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close this bookSmall Enterprise Development: In-service Mining Manual (Peace Corps, 1986, 231 p.)
close this folderSession 7: Introduction to marketing concepts
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View the documentExplanatory notes on the marketing flows chart

Explanatory notes on the marketing flows chart

The following information is intended to explain the complex marketing relationships represented in the Marketing Flows handout.

1. The Producer-Consumer Relationship

Since the choice of product originates in the relationship between producers and consumers, in the form of market studies to measure the level of demand, begin with that relationship.

Producer to Consumer A - Some consumers can be reached directly (in this case, and individual purchaser) by the producer. Of course, some individuals prefer going to convenient retail outlets. An example of a direct sale would be when a consumer goes to the workshop to buy the carpenter's products.

Producer to Consumer B - Other customers will only purchase through retail outlets. It is not worth the effort for some consumers to go to the workshop -they would be willing to pay a little more to be able to purchase the product nearby. Some consumers are so large that they prefer all logistics be done by retailers (for example, schools or other institutions).

Producer to Consumer C - Some consumers offer the producer a longer term commitment, a larger scale of business, and other special advantages. These relationships may take more time and resources to develop, but the potential payoffs are greater. One example is government agencies.

Producer to Consumer D - Some consumers used to purchase the business' products, but have stopped doing so. The reasons for the change should be determined, so that Consumer D will resume buying the product and so that others won't quit for the same reasons.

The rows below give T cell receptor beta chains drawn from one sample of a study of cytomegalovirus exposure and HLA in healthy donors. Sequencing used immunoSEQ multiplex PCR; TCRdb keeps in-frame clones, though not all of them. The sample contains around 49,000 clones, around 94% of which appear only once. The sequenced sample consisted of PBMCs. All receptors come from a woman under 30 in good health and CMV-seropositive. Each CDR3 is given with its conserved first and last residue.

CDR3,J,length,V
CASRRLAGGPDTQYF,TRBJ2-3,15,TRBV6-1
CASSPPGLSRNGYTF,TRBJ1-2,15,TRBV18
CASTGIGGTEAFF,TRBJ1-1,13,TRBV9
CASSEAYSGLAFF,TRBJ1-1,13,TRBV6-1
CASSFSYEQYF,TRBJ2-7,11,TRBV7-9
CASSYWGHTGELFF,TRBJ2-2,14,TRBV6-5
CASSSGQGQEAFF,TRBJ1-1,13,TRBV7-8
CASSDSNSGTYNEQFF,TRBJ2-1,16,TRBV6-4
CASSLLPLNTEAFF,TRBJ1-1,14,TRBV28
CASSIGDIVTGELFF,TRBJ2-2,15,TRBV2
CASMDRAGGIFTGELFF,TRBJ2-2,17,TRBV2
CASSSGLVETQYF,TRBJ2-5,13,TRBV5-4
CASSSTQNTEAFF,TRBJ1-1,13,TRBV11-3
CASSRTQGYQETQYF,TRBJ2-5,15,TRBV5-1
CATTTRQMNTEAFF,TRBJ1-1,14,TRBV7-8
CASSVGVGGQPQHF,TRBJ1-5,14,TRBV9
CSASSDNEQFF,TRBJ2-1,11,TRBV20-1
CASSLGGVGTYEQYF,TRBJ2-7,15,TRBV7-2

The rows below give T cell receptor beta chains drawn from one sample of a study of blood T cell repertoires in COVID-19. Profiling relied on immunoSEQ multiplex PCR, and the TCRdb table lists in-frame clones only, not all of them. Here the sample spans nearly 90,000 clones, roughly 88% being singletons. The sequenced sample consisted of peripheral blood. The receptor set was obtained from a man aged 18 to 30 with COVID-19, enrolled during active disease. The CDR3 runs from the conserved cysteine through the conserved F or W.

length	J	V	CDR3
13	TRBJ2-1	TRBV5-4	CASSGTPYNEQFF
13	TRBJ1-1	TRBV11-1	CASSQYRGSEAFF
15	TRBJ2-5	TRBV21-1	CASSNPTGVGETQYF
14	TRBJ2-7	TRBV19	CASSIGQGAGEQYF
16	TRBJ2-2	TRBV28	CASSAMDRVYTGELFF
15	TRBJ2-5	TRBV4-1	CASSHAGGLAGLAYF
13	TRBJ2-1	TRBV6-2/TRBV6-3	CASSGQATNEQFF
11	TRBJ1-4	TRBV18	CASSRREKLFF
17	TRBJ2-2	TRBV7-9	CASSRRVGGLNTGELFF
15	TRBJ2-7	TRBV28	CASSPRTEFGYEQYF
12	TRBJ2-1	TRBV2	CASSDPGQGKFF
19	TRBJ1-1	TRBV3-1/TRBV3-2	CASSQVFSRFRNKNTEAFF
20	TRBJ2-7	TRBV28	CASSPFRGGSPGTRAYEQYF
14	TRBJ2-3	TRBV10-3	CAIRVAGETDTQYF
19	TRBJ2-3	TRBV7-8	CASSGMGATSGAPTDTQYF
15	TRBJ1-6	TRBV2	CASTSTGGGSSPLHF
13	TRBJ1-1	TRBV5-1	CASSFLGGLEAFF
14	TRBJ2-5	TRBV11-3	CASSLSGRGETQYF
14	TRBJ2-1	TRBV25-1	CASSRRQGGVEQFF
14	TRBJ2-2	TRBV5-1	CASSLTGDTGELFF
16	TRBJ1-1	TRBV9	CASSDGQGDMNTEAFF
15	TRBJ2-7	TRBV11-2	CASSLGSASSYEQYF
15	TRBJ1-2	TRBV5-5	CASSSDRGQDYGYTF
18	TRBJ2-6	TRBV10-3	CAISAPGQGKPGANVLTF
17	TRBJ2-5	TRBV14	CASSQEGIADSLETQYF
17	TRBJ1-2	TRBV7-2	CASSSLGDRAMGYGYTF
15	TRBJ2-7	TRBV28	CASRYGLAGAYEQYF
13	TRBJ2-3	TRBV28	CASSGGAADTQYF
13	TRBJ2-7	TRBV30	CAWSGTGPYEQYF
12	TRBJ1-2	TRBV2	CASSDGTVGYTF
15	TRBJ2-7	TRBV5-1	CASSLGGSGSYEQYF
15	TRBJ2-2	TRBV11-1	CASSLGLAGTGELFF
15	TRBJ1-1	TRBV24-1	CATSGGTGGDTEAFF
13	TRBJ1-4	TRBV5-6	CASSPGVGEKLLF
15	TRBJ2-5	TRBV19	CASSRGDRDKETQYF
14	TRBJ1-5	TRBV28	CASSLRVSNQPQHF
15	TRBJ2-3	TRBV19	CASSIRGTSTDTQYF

Producer to Consumer G - There are always new POTENTIAL clients floating in the market. For a number of reasons they are not currently buying any products from the producer or competitors. It could be they don't see the need, don't understand all the benefits of the product, or don't think they can afford it. The reasons for their lack of involvement can tell the producer a lot about how to design, modify or advertise to increase sales.

Competitors to Consumer E - Some consumers are loyal to the competition's products. A better understanding of this loyalty can tell the Producer about how to win them over, and may suggest ways to increase loyalty among their own consumers.

Substitutes to Consumer F - Other consumers meet their needs with different products. For instance, many people buy handkerchiefs rather than kleenex. Advertising and pricing changes could win some of them over to what the producer is offering.

2. The Producer-Competitors Relationship

There are also a number of productions choices that reflect internal decisions on the part of the managers. These have been labeled as "Value Added Options" on the Marketing Flows Handout. In other words, the firm can make a basic product, or can enhance the finished product by providing special services (e, a. insurance, transportation) and/or refinements (e.g. special packaging). While raising the price and need for labor specialization, these can also increase the profit potential.